Blood was up in Albany on 12 March, when the New York arts community lobbied the Governor at Arts Day, an organised attempt to reverse his proposed 56% cut in the budget for New York State Council on the Arts. (See The Art Newspaper, No. 6., March 1991, p. 2). Nearly $25 million (£13.4 million) stands to be lost from an annual budget of $46.7 million (£25.11 million) bringing the 1991-2 total to $21.9 million (£11.7 million). In the post-Gulf period, war terminology is much in evidence. State Senator Roy M. Goodman, the Manhattan Republican who is championing the art cause, has been referred to as “the Schwarzkopf of the operation” by Nathan Leventhal, the President of Lincoln Centre. Richard Oldenburg, President of the Museum of Modern Art said, “The whole arts community is massing a major battle; we think economic decline is being used as an excuse for the cuts. We all recognise there are fiscal problems, but the cuts are so grossly disproportionate it is clear they represent a conscious judgement”. Arts institutions are planning a huge appeal to the public and private sponsors. Their strongest line of argument is the undoubted importance of the arts to the state’s economic life, and the revenue it generates through tourism.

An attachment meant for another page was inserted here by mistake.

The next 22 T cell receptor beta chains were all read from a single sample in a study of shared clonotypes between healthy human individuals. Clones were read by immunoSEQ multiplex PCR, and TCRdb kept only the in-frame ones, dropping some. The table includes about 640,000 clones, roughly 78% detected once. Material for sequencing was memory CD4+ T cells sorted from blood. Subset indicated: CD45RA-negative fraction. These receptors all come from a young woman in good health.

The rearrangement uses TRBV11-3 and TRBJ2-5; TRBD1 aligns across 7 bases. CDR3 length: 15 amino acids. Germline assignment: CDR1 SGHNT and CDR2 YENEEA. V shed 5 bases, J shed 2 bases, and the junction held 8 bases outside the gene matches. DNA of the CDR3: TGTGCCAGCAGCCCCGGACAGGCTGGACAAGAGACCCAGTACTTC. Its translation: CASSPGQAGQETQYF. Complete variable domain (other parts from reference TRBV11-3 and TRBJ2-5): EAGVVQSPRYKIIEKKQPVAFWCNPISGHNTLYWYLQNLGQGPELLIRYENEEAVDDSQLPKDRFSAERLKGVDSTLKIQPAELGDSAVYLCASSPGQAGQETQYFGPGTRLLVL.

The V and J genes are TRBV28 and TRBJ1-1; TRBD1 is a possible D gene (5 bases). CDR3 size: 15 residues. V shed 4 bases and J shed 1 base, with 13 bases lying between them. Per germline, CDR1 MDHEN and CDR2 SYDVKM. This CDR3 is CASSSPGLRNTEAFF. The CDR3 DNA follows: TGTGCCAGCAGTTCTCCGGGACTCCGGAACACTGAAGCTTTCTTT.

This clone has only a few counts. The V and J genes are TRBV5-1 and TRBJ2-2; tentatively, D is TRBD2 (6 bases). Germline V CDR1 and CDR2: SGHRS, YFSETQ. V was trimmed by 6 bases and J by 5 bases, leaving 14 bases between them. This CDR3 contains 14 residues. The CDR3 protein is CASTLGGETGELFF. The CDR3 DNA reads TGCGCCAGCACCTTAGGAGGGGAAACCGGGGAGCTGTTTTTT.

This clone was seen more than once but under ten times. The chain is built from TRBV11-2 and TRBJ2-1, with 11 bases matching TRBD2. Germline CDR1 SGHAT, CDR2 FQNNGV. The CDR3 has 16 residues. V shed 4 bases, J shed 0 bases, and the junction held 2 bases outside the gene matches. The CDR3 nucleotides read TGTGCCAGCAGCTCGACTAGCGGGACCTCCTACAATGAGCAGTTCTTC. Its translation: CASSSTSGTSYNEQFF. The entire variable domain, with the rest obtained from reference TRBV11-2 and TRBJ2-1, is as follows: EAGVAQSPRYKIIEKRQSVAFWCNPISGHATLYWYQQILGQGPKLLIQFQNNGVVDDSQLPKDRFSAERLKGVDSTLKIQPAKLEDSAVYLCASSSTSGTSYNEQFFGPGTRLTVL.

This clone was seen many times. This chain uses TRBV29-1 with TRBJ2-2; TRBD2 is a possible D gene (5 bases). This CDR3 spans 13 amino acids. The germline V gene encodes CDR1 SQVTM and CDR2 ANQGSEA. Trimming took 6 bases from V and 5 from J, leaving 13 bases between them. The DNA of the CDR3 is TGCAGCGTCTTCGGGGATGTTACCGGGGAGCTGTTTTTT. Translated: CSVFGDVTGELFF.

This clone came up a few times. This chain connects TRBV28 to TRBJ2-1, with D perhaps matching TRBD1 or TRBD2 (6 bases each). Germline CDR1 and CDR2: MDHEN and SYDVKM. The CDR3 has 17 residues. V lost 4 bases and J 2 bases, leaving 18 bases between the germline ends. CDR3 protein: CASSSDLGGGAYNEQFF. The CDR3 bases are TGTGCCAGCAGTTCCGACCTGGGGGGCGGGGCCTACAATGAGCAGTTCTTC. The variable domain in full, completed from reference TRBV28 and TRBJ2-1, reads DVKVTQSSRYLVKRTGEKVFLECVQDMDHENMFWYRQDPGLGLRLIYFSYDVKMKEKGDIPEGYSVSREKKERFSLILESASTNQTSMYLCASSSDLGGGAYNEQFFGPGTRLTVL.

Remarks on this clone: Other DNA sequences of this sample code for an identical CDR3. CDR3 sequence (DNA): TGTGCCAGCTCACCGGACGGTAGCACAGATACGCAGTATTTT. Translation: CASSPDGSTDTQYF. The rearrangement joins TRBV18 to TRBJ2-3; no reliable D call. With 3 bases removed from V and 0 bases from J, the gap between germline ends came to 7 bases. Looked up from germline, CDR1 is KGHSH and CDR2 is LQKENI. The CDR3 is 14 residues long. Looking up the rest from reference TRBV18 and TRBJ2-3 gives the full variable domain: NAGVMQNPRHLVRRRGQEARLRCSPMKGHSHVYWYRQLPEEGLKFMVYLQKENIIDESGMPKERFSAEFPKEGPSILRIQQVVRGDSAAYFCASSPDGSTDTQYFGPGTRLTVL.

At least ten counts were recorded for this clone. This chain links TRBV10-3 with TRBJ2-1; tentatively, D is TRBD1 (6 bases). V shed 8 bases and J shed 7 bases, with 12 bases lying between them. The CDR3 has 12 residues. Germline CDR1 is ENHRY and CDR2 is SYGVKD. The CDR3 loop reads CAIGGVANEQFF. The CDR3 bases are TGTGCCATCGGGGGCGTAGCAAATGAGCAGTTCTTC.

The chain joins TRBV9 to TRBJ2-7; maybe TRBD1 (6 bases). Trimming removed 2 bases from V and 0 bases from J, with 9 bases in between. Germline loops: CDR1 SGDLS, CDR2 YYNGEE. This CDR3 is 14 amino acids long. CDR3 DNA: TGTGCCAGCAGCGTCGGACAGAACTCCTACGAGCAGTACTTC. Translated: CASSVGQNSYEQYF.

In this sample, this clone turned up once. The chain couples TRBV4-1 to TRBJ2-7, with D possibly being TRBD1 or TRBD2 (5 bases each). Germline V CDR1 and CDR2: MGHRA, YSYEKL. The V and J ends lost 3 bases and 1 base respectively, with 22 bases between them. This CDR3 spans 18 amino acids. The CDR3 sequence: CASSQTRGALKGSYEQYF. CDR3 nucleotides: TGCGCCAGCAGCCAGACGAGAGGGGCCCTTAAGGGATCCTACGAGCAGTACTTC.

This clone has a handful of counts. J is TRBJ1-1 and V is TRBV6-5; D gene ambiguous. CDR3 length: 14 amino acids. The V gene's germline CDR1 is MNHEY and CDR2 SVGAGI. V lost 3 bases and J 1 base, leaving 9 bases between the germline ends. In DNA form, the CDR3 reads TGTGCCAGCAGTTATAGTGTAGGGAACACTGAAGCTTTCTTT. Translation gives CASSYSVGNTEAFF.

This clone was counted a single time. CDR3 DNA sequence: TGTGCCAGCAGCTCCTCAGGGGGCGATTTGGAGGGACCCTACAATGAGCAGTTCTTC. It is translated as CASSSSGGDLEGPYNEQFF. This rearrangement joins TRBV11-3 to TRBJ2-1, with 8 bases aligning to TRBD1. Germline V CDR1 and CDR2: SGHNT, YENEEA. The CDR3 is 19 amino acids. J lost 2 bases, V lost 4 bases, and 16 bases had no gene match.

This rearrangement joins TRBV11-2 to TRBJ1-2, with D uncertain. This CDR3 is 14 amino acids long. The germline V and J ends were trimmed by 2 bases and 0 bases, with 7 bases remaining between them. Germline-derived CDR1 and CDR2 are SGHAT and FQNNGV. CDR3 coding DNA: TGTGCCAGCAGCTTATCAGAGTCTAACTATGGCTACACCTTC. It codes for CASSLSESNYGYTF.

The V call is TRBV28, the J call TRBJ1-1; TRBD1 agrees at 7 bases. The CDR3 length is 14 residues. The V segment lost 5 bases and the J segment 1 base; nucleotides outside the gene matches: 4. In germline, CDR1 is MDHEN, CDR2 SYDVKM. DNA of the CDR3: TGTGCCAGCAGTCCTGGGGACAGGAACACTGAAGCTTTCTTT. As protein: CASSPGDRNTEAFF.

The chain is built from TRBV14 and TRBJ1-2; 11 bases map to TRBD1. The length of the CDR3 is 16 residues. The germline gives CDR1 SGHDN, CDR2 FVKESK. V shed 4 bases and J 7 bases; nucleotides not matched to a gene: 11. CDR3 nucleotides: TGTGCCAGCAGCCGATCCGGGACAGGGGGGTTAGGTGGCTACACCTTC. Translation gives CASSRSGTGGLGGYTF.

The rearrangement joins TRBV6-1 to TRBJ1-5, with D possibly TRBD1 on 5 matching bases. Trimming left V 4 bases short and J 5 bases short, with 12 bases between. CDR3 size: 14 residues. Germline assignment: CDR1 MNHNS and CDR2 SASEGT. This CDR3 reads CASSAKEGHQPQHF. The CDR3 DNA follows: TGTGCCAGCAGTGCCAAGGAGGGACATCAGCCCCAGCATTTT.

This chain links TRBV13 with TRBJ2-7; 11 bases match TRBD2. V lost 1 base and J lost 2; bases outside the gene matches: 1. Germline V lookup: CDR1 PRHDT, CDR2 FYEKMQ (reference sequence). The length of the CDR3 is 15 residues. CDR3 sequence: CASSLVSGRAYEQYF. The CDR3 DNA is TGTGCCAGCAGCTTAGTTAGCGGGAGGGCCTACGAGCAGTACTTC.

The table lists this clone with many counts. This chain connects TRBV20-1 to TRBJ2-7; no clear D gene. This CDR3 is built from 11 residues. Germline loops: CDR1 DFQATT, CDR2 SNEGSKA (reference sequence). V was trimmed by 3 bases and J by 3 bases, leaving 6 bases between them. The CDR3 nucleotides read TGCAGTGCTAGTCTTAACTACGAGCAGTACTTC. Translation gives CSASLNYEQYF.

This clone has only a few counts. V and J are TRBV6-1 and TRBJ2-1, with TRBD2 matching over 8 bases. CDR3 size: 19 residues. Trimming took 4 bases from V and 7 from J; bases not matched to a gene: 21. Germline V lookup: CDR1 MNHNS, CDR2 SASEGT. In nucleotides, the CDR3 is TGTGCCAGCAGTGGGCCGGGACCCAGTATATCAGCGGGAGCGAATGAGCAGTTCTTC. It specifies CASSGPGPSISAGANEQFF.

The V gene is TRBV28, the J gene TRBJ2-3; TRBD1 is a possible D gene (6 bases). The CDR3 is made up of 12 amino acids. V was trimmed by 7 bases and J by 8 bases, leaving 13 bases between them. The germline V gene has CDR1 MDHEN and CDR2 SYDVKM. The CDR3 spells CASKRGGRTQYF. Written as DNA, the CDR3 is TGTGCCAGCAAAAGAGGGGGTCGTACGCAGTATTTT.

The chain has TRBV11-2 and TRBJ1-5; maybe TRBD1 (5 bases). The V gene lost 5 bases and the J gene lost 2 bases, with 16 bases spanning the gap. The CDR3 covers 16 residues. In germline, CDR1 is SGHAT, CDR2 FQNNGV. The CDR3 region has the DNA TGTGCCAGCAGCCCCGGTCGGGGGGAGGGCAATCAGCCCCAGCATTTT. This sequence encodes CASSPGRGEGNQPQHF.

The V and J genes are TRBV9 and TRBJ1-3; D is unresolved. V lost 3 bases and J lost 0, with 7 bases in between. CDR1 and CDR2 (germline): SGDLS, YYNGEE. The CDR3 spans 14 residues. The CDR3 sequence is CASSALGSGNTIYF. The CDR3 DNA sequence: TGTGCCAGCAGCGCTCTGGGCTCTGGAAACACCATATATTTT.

New York faces the most serious threat to its artistic life experienced in years. If the state budget is decreased by 56% it will be, as Oldenburg put it, “a slap in the face”. MOMA will lose administration funds, the most difficult thing to find sponsorship for. Oldenburg is worried that the museum will be forced to cover losses by diverting funds from areas such as education and may have to consider redundancies. But for the moment energy is devoted to joining forces with all artistic institutions. “It helps to work with the performing arts; they are more glamorous and have greater lobbying power”, said Oldenburg.
Originally appeared in The Art Newspaper as 'Art world declares war'